There is a new movement sweeping history education that seeks to enhance critical historical literacy using six thinking skills. These skills can benefit anyone who studies history and are especially relevant to homeschooled teens, but they are not without danger either.
The following brief overview consists of notes taken when Donna Ward, the mother of Canadian homeschool social studies, presented and interpreted the six historical thinking skills at the recent online Canadian Homeschooling Conference. I have also included a few of my own thoughts after each point and a brief evaluation at the end of this article.
#1 Establish historical significance. There has to be a decision about what and whose story to tell.
- Check how the event resulted in change.
- How profoundly were people affected?
- How many people were affected?
- How long-lasting was the effect?
Notice how worldview issues come into play. How does one make a decision about whose story to tell? For example, the history of Huguenots in Canada is rarely discussed.
#2 Use primary source evidence. How do we know what we know?
- Primary sources are eyewitness events, and are necessarily one-sided.
- First of all, determine what the primary source is and what its purpose was.
- Who was the author, and what was his/her worldview?
- What events occurred and how did they shape the work we are looking at?
- What point of view does the author present and what other primary sources could give more information?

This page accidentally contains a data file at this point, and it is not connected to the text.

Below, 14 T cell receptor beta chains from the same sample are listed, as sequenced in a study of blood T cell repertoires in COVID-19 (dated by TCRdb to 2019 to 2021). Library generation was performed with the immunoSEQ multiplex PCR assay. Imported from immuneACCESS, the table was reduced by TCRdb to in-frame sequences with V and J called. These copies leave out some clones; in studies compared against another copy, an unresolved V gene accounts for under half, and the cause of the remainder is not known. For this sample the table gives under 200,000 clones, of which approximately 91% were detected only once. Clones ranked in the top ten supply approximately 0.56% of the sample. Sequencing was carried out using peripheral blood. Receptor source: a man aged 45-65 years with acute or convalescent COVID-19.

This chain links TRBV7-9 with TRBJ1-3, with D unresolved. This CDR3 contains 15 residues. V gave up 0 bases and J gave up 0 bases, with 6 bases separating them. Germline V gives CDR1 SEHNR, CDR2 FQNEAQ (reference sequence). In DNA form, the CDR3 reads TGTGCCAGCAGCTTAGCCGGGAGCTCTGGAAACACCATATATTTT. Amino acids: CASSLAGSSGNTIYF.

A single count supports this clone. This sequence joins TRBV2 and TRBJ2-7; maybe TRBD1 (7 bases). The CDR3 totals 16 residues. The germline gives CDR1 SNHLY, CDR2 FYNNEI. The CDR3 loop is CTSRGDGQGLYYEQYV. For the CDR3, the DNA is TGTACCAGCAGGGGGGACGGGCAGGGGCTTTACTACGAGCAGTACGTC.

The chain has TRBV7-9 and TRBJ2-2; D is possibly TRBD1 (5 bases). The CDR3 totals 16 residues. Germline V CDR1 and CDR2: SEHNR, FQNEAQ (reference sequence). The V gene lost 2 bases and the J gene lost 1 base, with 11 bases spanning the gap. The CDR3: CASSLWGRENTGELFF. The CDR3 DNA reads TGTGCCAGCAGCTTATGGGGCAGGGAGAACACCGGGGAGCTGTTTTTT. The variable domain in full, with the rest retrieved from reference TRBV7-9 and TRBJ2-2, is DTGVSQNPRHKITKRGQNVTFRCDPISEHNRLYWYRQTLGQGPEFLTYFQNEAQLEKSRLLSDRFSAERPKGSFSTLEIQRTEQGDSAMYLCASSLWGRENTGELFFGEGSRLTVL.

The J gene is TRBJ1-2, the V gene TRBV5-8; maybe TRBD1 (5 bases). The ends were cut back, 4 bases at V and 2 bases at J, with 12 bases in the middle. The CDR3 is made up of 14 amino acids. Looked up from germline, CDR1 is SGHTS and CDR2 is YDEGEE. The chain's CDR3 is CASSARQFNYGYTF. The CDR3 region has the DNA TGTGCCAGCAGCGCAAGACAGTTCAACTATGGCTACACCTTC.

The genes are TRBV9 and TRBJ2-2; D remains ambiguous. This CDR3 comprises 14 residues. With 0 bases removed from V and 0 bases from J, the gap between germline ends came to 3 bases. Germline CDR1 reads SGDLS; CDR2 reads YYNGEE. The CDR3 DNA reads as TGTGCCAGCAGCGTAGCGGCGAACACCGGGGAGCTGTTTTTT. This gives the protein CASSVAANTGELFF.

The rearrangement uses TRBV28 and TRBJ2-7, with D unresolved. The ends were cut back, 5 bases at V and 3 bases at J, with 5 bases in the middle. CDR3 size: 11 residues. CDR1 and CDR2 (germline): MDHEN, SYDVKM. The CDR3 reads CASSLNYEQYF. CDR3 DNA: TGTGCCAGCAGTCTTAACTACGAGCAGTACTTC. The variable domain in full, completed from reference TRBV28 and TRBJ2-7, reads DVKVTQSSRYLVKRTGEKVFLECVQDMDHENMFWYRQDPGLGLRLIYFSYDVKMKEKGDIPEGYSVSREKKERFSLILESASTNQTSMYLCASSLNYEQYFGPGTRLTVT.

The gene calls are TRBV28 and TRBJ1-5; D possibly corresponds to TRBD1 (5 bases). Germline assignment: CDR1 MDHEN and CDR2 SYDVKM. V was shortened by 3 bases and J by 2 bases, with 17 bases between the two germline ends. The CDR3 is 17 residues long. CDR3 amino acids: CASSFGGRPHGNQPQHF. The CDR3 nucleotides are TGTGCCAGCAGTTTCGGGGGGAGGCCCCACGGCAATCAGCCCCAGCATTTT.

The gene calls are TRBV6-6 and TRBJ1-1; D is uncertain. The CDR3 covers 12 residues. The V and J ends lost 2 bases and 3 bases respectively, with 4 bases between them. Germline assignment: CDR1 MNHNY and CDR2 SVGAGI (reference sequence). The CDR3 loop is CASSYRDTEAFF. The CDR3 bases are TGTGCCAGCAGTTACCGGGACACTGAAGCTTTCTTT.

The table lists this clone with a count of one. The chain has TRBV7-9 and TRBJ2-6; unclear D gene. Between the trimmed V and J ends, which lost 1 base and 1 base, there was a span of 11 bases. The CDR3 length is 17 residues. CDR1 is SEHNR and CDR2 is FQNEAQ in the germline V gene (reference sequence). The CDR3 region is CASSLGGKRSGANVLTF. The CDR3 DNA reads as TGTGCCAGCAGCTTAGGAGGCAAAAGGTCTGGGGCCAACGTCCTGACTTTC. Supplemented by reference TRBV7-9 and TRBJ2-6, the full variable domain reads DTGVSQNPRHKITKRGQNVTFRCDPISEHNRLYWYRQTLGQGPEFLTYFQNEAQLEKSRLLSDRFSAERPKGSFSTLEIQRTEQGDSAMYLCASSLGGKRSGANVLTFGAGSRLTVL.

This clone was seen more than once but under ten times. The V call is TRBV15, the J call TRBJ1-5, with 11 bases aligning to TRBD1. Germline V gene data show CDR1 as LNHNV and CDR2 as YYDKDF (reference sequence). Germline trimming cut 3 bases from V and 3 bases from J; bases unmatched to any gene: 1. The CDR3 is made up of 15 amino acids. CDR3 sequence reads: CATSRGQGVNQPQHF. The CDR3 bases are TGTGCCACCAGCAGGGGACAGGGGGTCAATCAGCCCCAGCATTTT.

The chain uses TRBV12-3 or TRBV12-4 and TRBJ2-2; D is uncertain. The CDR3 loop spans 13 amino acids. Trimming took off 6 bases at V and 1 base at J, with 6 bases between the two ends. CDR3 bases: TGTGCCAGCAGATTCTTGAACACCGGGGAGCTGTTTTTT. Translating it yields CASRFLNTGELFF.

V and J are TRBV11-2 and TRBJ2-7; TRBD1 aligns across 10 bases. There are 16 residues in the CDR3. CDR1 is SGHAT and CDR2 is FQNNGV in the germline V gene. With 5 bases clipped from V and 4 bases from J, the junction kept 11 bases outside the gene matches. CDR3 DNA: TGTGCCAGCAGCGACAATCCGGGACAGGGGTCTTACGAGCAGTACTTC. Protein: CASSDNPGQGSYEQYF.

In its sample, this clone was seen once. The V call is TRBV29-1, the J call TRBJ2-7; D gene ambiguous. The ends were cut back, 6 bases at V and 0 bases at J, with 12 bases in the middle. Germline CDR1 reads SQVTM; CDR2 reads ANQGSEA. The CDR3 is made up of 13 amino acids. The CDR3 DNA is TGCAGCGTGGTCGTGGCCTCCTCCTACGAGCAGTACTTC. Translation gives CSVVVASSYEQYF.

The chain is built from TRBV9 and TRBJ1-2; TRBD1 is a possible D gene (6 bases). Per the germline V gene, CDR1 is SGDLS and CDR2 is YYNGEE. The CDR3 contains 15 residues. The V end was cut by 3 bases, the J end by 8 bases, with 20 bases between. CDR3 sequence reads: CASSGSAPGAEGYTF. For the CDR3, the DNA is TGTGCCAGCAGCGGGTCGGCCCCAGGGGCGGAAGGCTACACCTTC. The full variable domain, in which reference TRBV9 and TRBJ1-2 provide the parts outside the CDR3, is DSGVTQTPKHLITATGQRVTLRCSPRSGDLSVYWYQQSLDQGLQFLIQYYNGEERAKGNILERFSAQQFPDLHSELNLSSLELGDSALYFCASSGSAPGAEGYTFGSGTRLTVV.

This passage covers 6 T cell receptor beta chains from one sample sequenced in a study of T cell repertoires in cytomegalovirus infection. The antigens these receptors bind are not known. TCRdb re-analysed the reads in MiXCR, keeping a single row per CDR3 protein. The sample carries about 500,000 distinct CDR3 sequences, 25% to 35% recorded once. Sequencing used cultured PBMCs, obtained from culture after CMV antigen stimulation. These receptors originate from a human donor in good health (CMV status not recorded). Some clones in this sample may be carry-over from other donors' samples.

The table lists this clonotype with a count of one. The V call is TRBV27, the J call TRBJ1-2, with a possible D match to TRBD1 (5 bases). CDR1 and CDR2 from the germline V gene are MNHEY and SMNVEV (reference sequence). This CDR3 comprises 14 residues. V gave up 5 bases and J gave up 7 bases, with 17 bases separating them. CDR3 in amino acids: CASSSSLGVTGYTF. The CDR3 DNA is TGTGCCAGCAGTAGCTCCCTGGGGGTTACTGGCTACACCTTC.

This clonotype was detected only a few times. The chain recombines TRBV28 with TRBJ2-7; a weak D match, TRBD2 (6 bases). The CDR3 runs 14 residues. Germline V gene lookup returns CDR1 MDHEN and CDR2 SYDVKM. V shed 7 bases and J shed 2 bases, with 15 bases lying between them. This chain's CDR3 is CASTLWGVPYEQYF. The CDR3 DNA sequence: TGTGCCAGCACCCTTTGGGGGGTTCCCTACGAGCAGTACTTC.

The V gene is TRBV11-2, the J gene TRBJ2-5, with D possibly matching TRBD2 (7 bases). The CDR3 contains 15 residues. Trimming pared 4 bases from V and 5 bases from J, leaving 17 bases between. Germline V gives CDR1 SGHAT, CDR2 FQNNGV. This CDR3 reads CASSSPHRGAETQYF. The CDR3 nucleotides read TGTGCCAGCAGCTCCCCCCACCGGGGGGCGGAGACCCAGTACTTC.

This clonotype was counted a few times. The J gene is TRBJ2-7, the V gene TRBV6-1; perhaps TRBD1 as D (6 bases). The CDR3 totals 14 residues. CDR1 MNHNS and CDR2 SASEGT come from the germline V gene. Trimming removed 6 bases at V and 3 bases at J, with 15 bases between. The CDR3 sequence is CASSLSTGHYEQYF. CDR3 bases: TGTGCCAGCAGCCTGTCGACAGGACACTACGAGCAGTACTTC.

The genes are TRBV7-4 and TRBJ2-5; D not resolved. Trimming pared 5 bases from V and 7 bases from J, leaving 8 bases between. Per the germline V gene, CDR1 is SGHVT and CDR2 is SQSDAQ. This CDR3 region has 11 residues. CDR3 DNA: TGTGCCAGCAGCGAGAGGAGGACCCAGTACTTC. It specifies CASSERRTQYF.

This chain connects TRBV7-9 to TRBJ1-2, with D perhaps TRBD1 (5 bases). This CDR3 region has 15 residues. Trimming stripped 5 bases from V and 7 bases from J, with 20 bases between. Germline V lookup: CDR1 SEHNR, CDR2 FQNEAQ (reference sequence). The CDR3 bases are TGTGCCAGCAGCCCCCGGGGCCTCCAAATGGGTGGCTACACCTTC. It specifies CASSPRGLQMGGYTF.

With widespread internet availability, the study of primary sources is becoming more and more possible for all. Assessing their place in history is both difficult and worthwhile and the Historical Thinking website provides a key insight. Some primary source collections are Early Canadiana Online, British History Online, Primary Documents in American History, and European History Primary Sources.
#3 Identify continuity and change. To what degree is there continuity and to what degree is there change?
- Does change always mean progress?
- Consider turning points in history, when one period in history moves to another (e.g. Canada’s Confederation, the American Revolution, the World Wars, the Reformation).
- Evaluate both progress and decline, and consider how one’s perspective affects this evaluation.
Here again, one’s worldview comes into play at every point. We really need to know what we believe and its significance in order to determine what change is progress and what is decline. In other words, there is a very close connection between our Bible knowledge (and theology) and our understanding of history.
#4 Analyze cause and consequence. What are the causes that are hidden from view?
- Who or what led to an event that caused change or resisted change?
- Which belief systems, circumstances, influential people, were involved?
- What is the social, political, economic, historical context?
- What were unintended consequences?
- It is helpful to study history chronologically to identify cause and consequence.
Timelines are valuable. A solid and deep knowledge of many aspects of history is needed for anyone to be able to really assess these causes and consequences. Homeschooling parents should probably focus a lot of their personal study of history on these ideas. I have found Total Truth by Nancy Pearcey to be a helpful introduction to this way of thinking.
#5 Take historical perspectives. How can we ever understand the past when people thought far differently than we do today?
- Find evidence to understand how people felt and thought.
- The culture in the past was very different than it is today; it is like a foreign culture to us.
- Do not impose present day ideas on the past; that is called ‘presentism and many people do it automatically because they do not understand ideas and culture of the past.